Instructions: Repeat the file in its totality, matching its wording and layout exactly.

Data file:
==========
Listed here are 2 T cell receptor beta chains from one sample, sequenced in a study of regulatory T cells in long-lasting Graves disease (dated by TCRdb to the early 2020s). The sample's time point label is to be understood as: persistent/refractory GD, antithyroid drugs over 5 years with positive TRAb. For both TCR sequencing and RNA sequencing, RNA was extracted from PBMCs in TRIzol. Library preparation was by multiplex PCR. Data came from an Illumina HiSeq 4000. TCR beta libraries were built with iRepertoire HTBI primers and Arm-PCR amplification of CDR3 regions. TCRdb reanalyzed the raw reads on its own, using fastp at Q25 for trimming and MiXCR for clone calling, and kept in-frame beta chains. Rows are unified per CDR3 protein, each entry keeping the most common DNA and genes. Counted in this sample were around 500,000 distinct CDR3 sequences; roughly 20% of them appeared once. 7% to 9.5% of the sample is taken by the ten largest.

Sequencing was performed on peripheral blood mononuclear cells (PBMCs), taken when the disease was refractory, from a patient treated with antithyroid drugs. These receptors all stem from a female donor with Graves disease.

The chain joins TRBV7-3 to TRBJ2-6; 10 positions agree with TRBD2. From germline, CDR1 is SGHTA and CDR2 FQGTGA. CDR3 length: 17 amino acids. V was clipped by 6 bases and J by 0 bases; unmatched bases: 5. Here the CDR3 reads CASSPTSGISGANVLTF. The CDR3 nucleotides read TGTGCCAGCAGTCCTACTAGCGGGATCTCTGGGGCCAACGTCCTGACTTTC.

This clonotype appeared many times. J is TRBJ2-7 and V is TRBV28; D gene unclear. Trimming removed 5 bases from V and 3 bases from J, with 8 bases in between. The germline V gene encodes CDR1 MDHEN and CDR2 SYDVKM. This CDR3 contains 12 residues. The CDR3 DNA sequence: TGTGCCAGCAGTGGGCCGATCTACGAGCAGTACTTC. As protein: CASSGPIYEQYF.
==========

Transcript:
Listed here are 2 T cell receptor beta chains from one sample, sequenced in a study of regulatory T cells in long-lasting Graves disease (dated by TCRdb to the early 2020s). The sample's time point label is to be understood as: persistent/refractory GD, antithyroid drugs over 5 years with positive TRAb. For both TCR sequencing and RNA sequencing, RNA was extracted from PBMCs in TRIzol. Library preparation was by multiplex PCR. Data came from an Illumina HiSeq 4000. TCR beta libraries were built with iRepertoire HTBI primers and Arm-PCR amplification of CDR3 regions. TCRdb reanalyzed the raw reads on its own, using fastp at Q25 for trimming and MiXCR for clone calling, and kept in-frame beta chains. Rows are unified per CDR3 protein, each entry keeping the most common DNA and genes. Counted in this sample were around 500,000 distinct CDR3 sequences; roughly 20% of them appeared once. 7% to 9.5% of the sample is taken by the ten largest.

Sequencing was performed on peripheral blood mononuclear cells (PBMCs), taken when the disease was refractory, from a patient treated with antithyroid drugs. These receptors all stem from a female donor with Graves disease.

The chain joins TRBV7-3 to TRBJ2-6; 10 positions agree with TRBD2. From germline, CDR1 is SGHTA and CDR2 FQGTGA. CDR3 length: 17 amino acids. V was clipped by 6 bases and J by 0 bases; unmatched bases: 5. Here the CDR3 reads CASSPTSGISGANVLTF. The CDR3 nucleotides read TGTGCCAGCAGTCCTACTAGCGGGATCTCTGGGGCCAACGTCCTGACTTTC.

This clonotype appeared many times. J is TRBJ2-7 and V is TRBV28; D gene unclear. Trimming removed 5 bases from V and 3 bases from J, with 8 bases in between. The germline V gene encodes CDR1 MDHEN and CDR2 SYDVKM. This CDR3 contains 12 residues. The CDR3 DNA sequence: TGTGCCAGCAGTGGGCCGATCTACGAGCAGTACTTC. As protein: CASSGPIYEQYF.